Comet, Confidentiality and Regulatory Intervention

Comet, Confidentiality and Regulatory Intervention

Comet, Confidentiality and Regulatory Intervention

Comet, Confidentiality and Regulatory Intervention. Readers of the intriguing judgment in the case of Lambert Carton-Kelly v Edwards [2020] EWHC 131 (Ch) will not need to work under Stakhanovite conditions to get through it expeditiously. Unlike many judgments dished out by the Court, the conclusion is before your eyes when you train your sights on paragraph number 47. There is no paragraph 48. Quotations referred to below are extracts from the aforesaid Judgment. This case involved a mix of insolvency, confidentiality and regulatory intervention.

Anyone however eager to get right down to brass tacks may be pleased to note that the proposition that ‘sunlight is the best of disinfectants’ seems to have prevailed. The principle of open justice is alive, well and it seems kicking. Deputy Insolvency and Companies Court Judge Frith (“Judge Frith”) appears to have lifted the following confidentiality restrictions (“the Confidentiality Regime”) previously in place:

The Liquidators decided that certain proceedings they had issued ought to be discontinued and sought Court directions. It appears that the ICAEW disagreed (“It was at that stage that the ICAEW intervened on the grounds that they opposed the course of action that the Liquidators were proposing.”), culiminating in two judgments in June 2018 (“the June Judgments”).

The second of the June Judgments appears to have sparked the Confidentiality Regime to which Judge Frith had to recently consider.

The first of the June Judgments interestingly enough brought another Liquidator to the table (“the Additional Liquidator”) to investigate and “if so advised” prosecute “the causes of action with regard to the sale of the shares in the Company to HAL…”. The Additional Liquidator issued some proceedings and such matters appear to have settled on 8 November 2019.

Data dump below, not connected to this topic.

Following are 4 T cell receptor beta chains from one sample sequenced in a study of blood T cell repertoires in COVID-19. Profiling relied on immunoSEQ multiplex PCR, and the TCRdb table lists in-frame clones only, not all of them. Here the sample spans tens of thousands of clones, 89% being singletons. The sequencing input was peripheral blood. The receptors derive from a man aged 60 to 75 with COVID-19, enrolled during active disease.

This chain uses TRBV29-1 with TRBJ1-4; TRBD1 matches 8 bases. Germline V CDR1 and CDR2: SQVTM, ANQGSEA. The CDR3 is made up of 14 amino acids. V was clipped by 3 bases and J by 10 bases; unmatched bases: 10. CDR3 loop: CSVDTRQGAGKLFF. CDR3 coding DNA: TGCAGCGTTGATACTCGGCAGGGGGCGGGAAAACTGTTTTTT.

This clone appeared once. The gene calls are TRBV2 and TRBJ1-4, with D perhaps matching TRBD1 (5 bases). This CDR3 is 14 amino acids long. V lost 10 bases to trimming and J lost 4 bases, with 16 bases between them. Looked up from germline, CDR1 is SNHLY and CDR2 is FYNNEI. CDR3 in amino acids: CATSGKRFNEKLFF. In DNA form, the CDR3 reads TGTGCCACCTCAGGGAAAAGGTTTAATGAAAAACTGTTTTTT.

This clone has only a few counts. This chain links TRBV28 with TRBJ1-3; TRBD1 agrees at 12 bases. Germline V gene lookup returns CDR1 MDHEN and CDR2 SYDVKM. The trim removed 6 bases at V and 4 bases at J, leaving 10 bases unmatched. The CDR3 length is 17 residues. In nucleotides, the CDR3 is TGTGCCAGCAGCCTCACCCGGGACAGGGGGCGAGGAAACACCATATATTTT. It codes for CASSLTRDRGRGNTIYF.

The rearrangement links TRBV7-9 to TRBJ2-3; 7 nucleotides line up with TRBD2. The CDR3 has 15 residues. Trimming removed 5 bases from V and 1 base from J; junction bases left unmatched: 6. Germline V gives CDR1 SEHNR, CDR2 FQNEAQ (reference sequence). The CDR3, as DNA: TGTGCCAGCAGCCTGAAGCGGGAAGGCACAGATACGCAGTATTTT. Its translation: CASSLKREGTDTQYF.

The Application as to the lifting of the Confidentiality Regime came before Judge Frith with other parties such as the ICAEW and the Insolvency Service (“IS”) provided with notice of the same.

They appear to have expressed their views on the lifting of the Confidentiality Regime:

It seems that the IS suggested the redaction sought should be maintained because of the way in which certain information had been obtained using powers conferred on the Secretary of State in relation to an investigation.

The incurious mind might have noted a somewhat interesting feature that sprouted ie. that notwithstanding the proposition put forward by the IS about disclosure; it was “common ground that the IS disclosed information it obtained as a result using the powers conferred upon it by Section 447 to the ICAEW. They in turn used it in connection with their intervention in the application made before the Learned Judge.“.

Judge Frith went onto comment about the IS’s disclosure to the ICAEW as follows: It was not explained to me upon what basis the IS disclosed the information to the ICAEW, but the fact is that they did.

The Court concluded that the cardinal principle of open justice was vital to the “integrity of the judicial systemand the introduction of confidence in the judicial system in the context of holding it to account.”.

Now the June Judgments are awaited … for more on “Comet, Confidentiality and Regulatory Intervention”

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